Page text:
- Associated Press - Saturday, March 22, 2014

MYSTIC, Conn. (AP) - Friends and family of middle school science teacher Brad Vernet tried for months to find him a matching live kidney donor, utilizing Facebook and YouTube to publicize their cause.

But ultimately, they found success through old-fashioned word-of-mouth.

Brigham and Women's Hospital in Boston recently approved Vernet’s classmate from Springfield College, Mike Sheehan, of Davis, Calif., as a match. Sheehan learned of Vernet’s search over the summer from a mutual classmate. Doctors will now transfer Sheehan’s left kidney to Vernet during three hours of simultaneous surgery slated for April 10.

Vernet teaches at West Side Middle School in Groton. He and his wife, who live in Mystic with their two children, are now beaming with relief and gratitude at the news.

“He’s in it and he’s ready to go, so we’re so fortunate,” said wife Katy, who teaches at Claude Chester School in Groton.

The transfer couldn’t have come at a better time. Vernet was born with only one kidney and 23 years ago was diagnosed with chronic kidney disease.

This past summer, his kidney function dropped to below 20 percent and he entered stage five of the disease. He said his kidney function has recently stabilized at a low of eight percent.

“I’m just going week by week now, and I am tired,” Vernet said on a recent Sunday at his Mystic home.

Sheehan notified the Vernet family March 9 that he would be donating. He said he has refrained from telling the family he was going through the donor process for fear of letting them down if he didn’t work out as a match. Hospitals don’t notify patients of a possible donor until the donor has passed a rigorous series of tests and confirmed his or her intent to give an organ.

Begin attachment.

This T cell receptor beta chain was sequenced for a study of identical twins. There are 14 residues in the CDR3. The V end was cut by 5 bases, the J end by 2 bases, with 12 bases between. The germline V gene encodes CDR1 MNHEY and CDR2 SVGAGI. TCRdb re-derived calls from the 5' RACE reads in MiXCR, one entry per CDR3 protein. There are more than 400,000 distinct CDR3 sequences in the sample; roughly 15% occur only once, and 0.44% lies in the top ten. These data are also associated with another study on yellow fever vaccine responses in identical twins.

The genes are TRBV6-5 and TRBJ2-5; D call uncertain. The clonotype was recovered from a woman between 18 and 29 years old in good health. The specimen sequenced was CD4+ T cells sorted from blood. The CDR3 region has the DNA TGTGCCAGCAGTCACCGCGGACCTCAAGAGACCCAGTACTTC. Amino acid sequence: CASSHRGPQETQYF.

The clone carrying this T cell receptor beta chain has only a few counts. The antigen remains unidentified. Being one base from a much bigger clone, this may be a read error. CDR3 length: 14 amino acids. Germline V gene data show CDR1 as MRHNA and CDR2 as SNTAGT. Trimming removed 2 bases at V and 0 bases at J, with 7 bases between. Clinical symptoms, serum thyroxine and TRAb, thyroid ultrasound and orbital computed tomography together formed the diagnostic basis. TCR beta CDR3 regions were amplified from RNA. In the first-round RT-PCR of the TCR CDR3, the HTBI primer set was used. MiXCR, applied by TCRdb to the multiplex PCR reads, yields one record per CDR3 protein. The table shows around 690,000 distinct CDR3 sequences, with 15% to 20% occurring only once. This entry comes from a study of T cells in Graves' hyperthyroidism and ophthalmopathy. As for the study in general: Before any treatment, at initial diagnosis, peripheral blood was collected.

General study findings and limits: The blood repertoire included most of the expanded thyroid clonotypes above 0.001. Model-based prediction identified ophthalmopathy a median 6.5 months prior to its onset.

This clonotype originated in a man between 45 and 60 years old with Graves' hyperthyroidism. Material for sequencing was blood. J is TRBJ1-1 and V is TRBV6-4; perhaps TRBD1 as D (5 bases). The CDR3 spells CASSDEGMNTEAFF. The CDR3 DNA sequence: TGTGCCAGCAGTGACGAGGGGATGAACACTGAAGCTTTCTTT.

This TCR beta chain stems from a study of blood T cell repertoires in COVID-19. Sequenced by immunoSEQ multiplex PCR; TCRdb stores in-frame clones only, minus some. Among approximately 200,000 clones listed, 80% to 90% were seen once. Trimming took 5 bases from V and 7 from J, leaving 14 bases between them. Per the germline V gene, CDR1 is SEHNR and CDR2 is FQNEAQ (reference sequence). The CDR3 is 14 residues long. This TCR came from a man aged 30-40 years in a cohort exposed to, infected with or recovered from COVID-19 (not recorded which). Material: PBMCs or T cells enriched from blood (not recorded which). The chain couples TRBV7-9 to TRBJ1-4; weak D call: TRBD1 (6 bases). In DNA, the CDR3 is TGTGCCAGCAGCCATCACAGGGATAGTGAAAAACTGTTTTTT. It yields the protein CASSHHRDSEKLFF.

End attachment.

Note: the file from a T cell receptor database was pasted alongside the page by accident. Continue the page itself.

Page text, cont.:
“We so seldom have an option in our life to have this sort of impact on someone else’s life,” Sheehan said.

He submitted preliminary paperwork in the summer. While Sheehan waited to find out if he would be eligible to donate his kidney, the Vernet family poured their energy into exploring available options.

They were accepted to the waitlist of the national organ donor registry in the fall, but the wait time for a kidney from a cadaver through the registry can take as long as five years.

Vernet’s wife said 15 to 20 friends told the couple they had started the donor screening process. One friend made it to the tail end of the process, only for doctors to rule him out due to high blood pressure. Vernet and his wife started looking into paired exchange, in which hospitals investigate whether a donor rejected for one patient is a good match for another.

“There’s this whole feeling of you just don’t even know what direction to go in,” said Katy.

Community support made the stress more bearable.

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